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Time for new chainring? Pic attached

Old 10-21-15, 07:26 AM
  #1  
illusiumd
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Time for new chainring? Pic attached

Wondering if the teeth on outer ring look ok here

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Old 10-21-15, 07:31 AM
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Look fine to my eyes. Why do you ask? problems? Andy.
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Old 10-21-15, 07:33 AM
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Can't see the teeth on the small ring, but the big ring is shot. Notice that the teeth are not symmetrical. The right side of each tooth is worn down.
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Old 10-21-15, 07:41 AM
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There is some slight wear, but I'm with Andy - is there a problem you are trying to address? As long as you are replacing the chain regularly the wear shown should not cause significant problems. On the other hand if you like things to look better and want a little smoother feel (given a newer chain also - and then you may need a new cassette) then go ahead and change it.
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Old 10-21-15, 07:47 AM
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Originally Posted by cny-bikeman View Post
As long as you are replacing the chain regularly the wear shown should not cause significant problems.
So, how often should I be replacing a chain (approximate miles)? I don't have one of those fancy chain gauges.

Should I be doing this before I sense issues resulting from the chain or when the problems happen?
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Old 10-21-15, 08:01 AM
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Originally Posted by curtiseddie View Post
So, how often should I be replacing a chain (approximate miles)? I don't have one of those fancy chain gauges.
Don't bother with those chain checkers, they are notoriously inaccurate. Instead, measure 12 links and replace the chain when they measure 12 1/16"; a new chain is exactly 12 inches. Mileage is irrelevant.
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Old 10-21-15, 08:12 AM
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Originally Posted by curtiseddie View Post
So, how often should I be replacing a chain (approximate miles)? I don't have one of those fancy chain gauges.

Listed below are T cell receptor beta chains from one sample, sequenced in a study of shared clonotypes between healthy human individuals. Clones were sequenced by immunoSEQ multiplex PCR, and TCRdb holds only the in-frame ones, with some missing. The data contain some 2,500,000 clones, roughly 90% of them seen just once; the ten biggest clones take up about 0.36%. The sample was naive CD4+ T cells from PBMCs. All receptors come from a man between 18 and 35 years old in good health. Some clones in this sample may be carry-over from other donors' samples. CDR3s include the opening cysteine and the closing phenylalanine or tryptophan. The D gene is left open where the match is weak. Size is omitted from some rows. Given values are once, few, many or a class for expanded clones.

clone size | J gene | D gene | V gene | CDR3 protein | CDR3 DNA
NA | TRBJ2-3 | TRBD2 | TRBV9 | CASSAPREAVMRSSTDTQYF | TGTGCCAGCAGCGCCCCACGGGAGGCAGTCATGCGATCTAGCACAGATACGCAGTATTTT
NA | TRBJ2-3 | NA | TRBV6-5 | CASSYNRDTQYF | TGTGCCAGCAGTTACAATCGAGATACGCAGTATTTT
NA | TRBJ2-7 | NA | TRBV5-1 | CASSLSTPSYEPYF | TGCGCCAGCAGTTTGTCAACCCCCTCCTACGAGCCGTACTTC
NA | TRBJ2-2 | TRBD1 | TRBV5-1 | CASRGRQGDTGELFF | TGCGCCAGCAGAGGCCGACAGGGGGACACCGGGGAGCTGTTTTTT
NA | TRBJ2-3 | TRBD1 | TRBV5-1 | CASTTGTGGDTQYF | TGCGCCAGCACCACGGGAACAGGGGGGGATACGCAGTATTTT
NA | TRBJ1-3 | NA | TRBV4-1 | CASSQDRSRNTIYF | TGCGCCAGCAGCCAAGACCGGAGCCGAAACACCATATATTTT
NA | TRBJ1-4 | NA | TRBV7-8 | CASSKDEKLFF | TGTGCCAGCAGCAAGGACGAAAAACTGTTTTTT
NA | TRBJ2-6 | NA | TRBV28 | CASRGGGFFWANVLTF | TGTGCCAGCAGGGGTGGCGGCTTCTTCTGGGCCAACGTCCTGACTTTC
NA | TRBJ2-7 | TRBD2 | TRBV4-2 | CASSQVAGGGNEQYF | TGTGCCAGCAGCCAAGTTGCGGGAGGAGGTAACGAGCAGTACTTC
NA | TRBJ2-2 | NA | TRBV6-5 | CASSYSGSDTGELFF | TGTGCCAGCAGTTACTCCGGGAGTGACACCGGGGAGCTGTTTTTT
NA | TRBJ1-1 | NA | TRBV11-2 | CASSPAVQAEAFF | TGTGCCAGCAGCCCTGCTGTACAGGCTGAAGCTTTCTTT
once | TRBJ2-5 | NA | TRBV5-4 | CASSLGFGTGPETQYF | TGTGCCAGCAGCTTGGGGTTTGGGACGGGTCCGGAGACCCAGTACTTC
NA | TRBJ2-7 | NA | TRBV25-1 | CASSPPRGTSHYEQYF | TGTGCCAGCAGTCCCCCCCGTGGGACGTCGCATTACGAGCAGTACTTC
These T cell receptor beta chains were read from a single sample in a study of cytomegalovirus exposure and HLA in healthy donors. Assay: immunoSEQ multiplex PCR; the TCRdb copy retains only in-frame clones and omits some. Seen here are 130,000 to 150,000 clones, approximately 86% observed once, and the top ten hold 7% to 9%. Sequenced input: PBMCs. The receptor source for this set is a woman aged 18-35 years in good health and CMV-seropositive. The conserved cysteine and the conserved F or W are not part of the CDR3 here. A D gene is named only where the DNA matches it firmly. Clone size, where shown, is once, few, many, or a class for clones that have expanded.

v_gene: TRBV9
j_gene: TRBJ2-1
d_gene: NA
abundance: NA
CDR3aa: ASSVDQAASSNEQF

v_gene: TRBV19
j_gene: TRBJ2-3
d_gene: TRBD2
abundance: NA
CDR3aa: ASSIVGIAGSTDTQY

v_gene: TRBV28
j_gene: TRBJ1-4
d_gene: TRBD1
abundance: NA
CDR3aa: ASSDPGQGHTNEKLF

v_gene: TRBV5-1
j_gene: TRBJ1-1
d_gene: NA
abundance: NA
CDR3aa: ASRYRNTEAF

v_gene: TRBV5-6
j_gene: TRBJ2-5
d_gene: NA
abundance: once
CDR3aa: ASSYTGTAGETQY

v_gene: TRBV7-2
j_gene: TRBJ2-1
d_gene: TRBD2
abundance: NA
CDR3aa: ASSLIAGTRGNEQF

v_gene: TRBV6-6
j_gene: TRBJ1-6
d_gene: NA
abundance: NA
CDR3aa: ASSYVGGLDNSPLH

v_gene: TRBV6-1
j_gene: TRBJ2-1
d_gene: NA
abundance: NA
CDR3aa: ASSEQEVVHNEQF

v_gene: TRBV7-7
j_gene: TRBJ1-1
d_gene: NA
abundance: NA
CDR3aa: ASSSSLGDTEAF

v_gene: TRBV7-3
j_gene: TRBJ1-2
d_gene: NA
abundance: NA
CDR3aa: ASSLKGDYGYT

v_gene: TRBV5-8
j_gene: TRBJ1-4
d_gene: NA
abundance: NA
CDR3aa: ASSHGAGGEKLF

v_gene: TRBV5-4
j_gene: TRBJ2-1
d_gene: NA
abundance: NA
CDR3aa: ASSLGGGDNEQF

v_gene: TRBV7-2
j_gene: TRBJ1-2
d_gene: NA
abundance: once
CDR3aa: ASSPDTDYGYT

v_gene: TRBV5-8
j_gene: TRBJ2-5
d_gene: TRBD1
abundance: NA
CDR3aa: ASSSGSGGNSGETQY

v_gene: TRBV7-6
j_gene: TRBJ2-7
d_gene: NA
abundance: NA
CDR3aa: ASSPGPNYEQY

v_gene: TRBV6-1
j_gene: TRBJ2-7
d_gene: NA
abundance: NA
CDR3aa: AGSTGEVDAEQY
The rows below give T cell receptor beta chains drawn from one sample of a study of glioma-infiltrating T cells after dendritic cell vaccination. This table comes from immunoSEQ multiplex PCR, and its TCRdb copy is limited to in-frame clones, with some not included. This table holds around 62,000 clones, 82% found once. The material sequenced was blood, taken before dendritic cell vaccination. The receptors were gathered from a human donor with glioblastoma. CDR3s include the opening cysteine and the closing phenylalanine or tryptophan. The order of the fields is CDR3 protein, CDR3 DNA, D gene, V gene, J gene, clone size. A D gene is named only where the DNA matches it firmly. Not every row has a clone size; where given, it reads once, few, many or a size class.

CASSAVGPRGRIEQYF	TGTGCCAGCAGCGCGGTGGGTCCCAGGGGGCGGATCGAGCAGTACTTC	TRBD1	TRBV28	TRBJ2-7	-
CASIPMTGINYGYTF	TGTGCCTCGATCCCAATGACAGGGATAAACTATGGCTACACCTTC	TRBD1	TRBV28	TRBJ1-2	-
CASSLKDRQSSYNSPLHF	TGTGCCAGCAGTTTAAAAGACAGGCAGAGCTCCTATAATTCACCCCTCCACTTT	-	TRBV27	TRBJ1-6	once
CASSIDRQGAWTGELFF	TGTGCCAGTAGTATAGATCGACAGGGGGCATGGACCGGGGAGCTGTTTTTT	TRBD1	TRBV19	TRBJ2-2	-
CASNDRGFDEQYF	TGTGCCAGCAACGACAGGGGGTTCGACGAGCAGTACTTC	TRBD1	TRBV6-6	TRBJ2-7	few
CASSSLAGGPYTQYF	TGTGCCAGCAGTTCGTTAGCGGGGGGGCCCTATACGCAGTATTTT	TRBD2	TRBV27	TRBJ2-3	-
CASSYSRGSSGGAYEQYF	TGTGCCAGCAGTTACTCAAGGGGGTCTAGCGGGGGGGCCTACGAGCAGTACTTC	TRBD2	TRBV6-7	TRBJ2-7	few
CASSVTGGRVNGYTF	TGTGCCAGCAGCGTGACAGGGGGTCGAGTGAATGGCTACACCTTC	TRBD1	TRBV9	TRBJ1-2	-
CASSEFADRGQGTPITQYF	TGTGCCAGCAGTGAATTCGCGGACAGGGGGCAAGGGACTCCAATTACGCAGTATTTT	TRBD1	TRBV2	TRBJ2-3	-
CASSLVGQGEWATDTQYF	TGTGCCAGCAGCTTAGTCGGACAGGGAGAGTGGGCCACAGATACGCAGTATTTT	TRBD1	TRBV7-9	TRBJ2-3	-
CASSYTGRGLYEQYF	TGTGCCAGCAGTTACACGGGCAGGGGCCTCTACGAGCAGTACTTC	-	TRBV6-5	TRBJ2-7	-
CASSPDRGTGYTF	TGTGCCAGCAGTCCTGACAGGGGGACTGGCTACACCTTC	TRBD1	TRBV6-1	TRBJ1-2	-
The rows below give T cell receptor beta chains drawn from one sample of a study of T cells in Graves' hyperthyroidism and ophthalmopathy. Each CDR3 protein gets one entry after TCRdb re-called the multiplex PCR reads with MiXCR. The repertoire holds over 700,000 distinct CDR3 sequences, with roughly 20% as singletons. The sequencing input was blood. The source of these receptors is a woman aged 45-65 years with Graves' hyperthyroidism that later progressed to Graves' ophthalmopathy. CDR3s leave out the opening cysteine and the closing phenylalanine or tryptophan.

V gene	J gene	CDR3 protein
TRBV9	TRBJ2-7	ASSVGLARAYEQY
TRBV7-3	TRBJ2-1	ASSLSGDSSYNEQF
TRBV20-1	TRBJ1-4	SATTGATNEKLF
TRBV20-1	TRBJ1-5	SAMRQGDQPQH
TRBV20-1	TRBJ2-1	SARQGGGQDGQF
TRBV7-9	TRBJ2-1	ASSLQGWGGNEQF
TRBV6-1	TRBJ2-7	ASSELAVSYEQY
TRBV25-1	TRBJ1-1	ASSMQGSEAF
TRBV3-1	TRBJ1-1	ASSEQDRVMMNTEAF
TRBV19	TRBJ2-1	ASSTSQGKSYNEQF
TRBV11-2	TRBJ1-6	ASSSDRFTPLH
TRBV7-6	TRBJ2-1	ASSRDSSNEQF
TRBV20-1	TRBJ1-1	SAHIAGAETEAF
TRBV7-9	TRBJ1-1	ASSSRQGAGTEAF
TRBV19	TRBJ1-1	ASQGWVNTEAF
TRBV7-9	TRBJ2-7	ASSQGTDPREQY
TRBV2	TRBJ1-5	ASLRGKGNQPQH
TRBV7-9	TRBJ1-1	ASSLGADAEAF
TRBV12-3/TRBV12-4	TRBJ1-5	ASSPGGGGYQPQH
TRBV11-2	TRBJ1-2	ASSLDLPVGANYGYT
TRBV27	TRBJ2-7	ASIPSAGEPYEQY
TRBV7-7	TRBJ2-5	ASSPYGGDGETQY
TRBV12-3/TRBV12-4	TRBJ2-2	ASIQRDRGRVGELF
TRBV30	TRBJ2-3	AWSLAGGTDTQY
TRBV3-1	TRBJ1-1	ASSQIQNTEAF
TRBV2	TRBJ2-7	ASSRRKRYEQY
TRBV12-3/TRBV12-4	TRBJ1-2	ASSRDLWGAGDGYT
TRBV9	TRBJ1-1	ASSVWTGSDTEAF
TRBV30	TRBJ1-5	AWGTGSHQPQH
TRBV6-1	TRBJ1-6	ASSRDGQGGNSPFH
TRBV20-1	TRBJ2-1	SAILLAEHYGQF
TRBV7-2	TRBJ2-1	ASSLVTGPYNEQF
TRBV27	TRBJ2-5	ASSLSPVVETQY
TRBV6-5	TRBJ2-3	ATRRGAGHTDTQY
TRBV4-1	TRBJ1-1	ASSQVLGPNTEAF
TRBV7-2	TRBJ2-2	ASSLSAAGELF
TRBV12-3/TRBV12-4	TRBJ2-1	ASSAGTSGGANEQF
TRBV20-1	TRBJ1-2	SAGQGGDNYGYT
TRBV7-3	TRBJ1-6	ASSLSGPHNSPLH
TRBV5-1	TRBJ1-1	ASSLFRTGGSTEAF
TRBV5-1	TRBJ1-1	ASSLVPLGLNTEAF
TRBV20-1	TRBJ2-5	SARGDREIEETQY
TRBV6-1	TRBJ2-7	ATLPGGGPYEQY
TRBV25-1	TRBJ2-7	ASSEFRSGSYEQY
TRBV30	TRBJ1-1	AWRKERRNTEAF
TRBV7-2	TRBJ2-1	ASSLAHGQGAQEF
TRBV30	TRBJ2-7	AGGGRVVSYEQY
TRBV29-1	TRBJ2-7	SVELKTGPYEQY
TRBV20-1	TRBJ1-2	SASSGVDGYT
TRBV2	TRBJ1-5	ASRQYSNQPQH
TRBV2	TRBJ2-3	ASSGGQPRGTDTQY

Should I be doing this before I sense issues resulting from the chain or when the problems happen?
Concerning the big ring, maybe I'm too picky, but I see at least two teeth that are missing their tops. They are on either side of the two topmost teeth. All the teeth slope visibly to the left.

Here's a possibility: The big ring may have been taken off and reversed. Normally, wear should occur on the front of each tooth, where it pulls against the chain. In your picture, that would be the left side, not the right. In that case, the chain ring is still okay, but the broken teeth may cause problems. (Your crank is apparently a double, and we are viewing it from the non-drive side.)

I blew the photo up to max size and viewed it with a magnifying glass. That showed me what I would see if I were looking at the ring in person. You should also check your rear cogs for symmetry and even height.

I have two bikes with extremely old steel chain rings that look far better than yours. One is on a cottered crank from the 1960s. But, as I said, I'm perhaps too picky. (Anyway, it's not the age af a part but the mileage that counts.)

Last edited by habilis; 10-21-15 at 08:35 AM.
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Old 10-21-15, 08:20 AM
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Modern chainring teeth are not all identical. They have different profiles to aid in shifting, depending on what part of the crank they are on.
They look fine.
The large chainring takes a loooong time to wear out.
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Old 10-21-15, 08:31 AM
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+1, the teeth got shorter to speed up shifting, many mistake that as wear they did.

I suspect this is another case .. Put a brand new chain on and see if it works OK.
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Old 10-21-15, 09:04 AM
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Originally Posted by Homebrew01 View Post
Modern chainring teeth are not all identical. They have different profiles to aid in shifting, depending on what part of the crank they are on.